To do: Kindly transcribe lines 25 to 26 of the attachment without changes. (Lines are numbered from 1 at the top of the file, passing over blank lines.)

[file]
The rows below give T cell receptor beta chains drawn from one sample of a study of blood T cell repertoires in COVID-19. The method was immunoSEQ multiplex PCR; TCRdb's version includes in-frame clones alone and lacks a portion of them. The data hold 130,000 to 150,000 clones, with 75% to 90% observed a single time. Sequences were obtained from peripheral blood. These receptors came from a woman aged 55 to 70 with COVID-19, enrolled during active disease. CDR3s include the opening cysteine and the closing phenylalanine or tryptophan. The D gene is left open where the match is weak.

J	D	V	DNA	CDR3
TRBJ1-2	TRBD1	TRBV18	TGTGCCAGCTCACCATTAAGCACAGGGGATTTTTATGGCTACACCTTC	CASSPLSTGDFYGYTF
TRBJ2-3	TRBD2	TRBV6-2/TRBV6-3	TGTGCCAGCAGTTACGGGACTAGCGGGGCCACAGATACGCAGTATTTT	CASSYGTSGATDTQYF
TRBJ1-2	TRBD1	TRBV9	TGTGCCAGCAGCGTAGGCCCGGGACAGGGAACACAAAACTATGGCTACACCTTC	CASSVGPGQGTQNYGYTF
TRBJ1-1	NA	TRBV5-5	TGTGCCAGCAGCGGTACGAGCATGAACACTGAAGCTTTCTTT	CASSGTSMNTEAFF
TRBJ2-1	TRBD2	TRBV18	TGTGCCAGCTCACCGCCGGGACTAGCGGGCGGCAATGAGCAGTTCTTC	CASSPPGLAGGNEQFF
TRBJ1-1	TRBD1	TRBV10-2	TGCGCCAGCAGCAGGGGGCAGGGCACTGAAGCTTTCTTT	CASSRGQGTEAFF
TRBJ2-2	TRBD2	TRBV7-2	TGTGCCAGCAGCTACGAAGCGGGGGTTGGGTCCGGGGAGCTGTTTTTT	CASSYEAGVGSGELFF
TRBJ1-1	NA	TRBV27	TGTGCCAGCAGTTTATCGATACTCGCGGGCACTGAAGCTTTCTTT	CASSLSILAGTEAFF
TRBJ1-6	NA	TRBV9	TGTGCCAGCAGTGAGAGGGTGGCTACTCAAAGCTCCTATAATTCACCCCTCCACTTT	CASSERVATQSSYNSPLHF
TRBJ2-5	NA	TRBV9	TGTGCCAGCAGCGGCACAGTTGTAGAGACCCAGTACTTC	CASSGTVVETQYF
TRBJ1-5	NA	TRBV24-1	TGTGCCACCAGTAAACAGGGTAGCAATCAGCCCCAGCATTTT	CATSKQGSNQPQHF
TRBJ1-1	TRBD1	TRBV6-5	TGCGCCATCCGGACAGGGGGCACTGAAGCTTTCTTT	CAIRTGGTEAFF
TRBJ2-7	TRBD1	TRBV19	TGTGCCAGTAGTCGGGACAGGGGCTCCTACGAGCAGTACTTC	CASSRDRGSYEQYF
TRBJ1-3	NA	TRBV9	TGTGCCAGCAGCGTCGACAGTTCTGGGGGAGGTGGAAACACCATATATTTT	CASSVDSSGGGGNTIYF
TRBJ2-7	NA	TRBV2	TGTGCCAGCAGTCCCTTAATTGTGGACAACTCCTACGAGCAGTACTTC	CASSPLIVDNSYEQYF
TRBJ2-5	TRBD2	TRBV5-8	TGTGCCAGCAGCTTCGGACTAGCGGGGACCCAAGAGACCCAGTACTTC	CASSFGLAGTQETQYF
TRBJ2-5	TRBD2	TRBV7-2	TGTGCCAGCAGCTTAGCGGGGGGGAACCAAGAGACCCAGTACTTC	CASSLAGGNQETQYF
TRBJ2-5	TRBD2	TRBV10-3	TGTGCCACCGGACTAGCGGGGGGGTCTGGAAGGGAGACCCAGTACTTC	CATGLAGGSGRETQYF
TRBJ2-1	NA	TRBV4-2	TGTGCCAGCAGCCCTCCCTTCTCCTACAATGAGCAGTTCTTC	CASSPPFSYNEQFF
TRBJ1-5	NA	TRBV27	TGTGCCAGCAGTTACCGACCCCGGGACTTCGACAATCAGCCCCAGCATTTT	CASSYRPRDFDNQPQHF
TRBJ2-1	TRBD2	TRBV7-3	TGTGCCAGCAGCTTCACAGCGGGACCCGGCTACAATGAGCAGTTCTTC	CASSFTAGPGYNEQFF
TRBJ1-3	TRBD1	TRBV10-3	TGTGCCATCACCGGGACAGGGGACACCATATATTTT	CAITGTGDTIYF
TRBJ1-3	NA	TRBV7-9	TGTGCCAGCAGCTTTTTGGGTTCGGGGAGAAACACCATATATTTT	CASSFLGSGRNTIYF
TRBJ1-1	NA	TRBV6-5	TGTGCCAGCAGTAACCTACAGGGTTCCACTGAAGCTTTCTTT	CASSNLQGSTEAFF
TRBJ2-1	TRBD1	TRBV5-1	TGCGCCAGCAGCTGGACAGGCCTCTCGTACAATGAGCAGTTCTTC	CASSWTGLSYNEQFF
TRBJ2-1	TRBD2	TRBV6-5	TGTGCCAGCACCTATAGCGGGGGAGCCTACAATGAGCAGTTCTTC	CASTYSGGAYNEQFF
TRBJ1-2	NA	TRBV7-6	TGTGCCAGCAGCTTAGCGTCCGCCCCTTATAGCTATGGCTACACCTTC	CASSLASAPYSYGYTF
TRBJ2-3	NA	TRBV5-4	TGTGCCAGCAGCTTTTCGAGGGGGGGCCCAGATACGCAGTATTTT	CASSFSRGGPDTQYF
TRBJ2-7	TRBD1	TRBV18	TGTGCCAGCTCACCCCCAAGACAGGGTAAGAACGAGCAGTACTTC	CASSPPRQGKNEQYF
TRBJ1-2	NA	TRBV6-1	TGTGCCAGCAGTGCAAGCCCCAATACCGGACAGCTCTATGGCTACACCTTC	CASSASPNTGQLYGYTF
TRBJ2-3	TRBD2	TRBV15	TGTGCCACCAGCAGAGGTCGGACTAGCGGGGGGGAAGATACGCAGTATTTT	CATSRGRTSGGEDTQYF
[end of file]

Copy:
TRBJ1-3	NA	TRBV7-9	TGTGCCAGCAGCTTTTTGGGTTCGGGGAGAAACACCATATATTTT	CASSFLGSGRNTIYF
TRBJ1-1	NA	TRBV6-5	TGTGCCAGCAGTAACCTACAGGGTTCCACTGAAGCTTTCTTT	CASSNLQGSTEAFF